- Allow at least two complete rest days per week to avoid overtraining, which may cause injury. Consider other low impact activities, such as swimming, at least once each week.
- Plan your route. If possible, choose flat, grassy areas rather than hard or loose (such as sandy) surfaces to reduce the risk of injury.
- Avoid running near roads. This is especially important if you have a pre-existing condition such as asthma. Vehicle exhaust fumes can increase your risk of various cardiovascular and respiratory complaints or illnesses.
- Avoid the 'peak hour' periods to reduce your risk of inhaling air pollution from motor vehicles. If possible, schedule your runs for either the early morning or the evening.
- Wear loose cotton clothing. Dress your upper body in layers of clothing so that you can take off layers as required.
- Apply SPF 50+ sunscreen to exposed skin areas.
- Buy an appropriate pair of shoes.
Choosing running and jogging shoes
Issues to consider when choosing running shoes include:
- Don't wear your old sneakers. Poorly fitted shoes are a common cause of injuries.
- The running shoe should bend easily, feel comfortable and have a wedge of shock-absorbing material in the heel.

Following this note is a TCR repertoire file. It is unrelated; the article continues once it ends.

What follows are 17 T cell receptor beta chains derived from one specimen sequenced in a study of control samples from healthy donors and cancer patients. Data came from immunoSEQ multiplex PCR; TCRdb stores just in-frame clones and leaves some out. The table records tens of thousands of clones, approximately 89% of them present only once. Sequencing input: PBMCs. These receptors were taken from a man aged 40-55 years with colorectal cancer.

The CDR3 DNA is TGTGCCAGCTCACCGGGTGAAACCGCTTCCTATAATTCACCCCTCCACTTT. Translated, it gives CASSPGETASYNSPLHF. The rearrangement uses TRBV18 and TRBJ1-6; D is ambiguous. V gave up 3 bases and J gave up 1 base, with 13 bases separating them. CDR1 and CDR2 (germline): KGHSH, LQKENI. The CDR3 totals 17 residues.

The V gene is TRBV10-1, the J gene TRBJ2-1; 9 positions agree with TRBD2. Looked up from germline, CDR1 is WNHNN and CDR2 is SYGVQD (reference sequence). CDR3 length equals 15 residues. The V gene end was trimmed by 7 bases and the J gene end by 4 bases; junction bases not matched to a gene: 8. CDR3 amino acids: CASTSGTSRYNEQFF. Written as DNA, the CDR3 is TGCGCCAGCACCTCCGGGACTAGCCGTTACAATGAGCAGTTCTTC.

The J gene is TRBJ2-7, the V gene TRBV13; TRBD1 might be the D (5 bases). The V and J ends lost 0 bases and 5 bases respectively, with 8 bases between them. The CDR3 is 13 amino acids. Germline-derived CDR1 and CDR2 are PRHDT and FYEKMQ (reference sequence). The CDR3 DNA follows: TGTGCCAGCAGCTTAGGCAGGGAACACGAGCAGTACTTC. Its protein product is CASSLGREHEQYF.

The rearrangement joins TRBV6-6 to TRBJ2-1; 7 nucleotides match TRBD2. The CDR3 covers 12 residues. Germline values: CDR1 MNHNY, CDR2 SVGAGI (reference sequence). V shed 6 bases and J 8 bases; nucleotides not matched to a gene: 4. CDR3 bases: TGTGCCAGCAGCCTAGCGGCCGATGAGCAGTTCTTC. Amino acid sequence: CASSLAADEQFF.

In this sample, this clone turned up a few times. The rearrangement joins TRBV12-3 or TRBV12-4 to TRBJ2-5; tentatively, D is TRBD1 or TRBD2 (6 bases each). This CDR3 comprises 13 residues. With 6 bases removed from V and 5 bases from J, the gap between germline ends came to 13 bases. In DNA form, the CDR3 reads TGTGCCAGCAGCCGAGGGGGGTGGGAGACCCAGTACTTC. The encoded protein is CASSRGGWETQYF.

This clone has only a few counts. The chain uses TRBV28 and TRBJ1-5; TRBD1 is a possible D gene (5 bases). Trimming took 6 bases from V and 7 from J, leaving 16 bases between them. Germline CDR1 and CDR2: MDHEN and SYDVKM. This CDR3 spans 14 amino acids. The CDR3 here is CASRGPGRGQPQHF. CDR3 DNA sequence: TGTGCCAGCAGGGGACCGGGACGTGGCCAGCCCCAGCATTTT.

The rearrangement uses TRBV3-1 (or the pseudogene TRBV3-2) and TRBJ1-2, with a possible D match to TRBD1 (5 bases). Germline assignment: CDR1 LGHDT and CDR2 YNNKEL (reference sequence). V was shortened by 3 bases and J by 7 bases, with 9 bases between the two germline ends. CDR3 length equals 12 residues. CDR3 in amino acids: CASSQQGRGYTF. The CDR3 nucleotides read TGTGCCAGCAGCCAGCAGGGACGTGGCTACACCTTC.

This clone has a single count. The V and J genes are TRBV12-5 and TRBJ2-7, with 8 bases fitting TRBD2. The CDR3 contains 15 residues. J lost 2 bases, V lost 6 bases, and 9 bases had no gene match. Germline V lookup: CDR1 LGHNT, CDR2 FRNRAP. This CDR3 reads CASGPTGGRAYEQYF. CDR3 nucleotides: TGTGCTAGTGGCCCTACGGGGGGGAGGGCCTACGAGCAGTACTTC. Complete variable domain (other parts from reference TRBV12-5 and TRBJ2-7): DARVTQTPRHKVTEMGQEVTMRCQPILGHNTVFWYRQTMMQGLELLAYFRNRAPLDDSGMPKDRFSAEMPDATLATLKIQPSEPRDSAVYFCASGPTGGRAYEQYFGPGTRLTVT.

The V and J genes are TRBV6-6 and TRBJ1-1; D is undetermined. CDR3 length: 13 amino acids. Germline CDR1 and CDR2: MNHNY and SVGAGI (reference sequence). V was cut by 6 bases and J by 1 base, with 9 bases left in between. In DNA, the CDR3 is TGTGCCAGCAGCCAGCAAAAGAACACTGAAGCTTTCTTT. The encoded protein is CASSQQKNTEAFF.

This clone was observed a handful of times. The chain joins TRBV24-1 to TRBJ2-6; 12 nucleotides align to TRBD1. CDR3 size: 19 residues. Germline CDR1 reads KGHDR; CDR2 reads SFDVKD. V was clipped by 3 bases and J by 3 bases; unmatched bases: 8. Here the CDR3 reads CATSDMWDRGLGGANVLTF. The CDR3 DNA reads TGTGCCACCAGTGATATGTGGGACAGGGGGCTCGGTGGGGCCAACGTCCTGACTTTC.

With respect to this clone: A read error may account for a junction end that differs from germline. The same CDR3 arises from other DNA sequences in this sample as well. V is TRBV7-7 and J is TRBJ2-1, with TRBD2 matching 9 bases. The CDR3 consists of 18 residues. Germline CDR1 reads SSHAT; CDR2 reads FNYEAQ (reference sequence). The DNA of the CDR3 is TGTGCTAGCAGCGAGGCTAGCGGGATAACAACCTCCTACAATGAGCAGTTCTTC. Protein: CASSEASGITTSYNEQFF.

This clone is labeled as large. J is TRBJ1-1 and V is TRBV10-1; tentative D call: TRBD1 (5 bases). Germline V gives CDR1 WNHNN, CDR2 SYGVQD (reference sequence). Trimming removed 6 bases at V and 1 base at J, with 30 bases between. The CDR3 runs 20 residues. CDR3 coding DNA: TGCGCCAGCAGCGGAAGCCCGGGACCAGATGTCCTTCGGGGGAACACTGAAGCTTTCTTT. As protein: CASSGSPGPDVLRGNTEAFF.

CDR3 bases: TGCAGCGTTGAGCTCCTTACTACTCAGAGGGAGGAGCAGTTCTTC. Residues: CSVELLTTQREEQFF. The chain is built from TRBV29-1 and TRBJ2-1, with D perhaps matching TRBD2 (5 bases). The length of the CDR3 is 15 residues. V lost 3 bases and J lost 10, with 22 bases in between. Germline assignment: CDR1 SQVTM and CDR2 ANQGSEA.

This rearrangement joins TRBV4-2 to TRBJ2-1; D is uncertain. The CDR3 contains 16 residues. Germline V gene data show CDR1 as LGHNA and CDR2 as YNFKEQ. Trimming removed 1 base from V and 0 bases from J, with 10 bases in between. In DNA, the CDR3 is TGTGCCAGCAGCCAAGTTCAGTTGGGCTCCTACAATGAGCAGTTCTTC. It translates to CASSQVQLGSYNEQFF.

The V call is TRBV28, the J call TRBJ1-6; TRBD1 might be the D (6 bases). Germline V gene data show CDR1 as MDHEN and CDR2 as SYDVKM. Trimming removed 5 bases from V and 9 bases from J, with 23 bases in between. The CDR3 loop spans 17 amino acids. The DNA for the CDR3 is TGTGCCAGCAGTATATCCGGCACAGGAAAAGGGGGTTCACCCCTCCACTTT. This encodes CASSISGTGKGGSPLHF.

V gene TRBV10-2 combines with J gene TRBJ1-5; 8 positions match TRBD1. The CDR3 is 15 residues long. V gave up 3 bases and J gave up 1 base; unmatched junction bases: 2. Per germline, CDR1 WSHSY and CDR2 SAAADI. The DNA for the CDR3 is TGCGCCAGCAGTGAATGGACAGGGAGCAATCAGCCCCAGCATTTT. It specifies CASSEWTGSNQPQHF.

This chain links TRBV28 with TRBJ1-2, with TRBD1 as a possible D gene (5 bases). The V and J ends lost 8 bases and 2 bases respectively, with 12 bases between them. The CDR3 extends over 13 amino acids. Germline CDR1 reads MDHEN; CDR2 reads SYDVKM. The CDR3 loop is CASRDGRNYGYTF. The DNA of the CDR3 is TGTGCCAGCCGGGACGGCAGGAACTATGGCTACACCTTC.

- The fit should not be too snug. Your foot will splay as it impacts with the ground.
- When buying the shoes, wear the socks you intend to wear while running.
- Have your shoes professionally fitted.
Health and safety suggestions with running and jogging
- Make sure you eat a healthy, well-balanced diet.
- Avoid eating directly before going for a run.
- Avoid running during the hottest part of the day in summer.
- Drink plenty of water before, during and after your run.
- Take your mobile phone with you.
- If using an iPod or headset, do not have the music too loud – stay alert and aware.
- Wear reflective materials if you're running in the early morning or at night.
- Tell someone where you plan to run and when you think you'll be back.
- Choose well-lit, populated routes and avoid dangerous and isolated areas.
- If you injure yourself while running, stop immediately. Seek medical advice.
Where to get help
- Your doctor
- Always call triple zero for an ambulance in an emergency Tel. 000
- Sports shoe store
- Local council
- Local running club
- Victorian Orienteering Association Tel. (03) 8846 4140
- Smartplay Tel. (03) 9674 8777
This page has been produced in consultation with and approved by:
Page content currently being reviewed.
Content on this website is provided for information purposes only. Information about a therapy, service, product or treatment does not in any way endorse or support such therapy, service, product or treatment and is not intended to replace advice from your doctor or other registered health professional. The information and materials contained on this website are not intended to constitute a comprehensive guide concerning all aspects of the therapy, product or treatment described on the website. All users are urged to always seek advice from a registered health care professional for diagnosis and answers to their medical questions and to ascertain whether the particular therapy, service, product or treatment described on the website is suitable in their circumstances. The State of Victoria and the Department of Health & Human Services shall not bear any liability for reliance by any user on the materials contained on this website.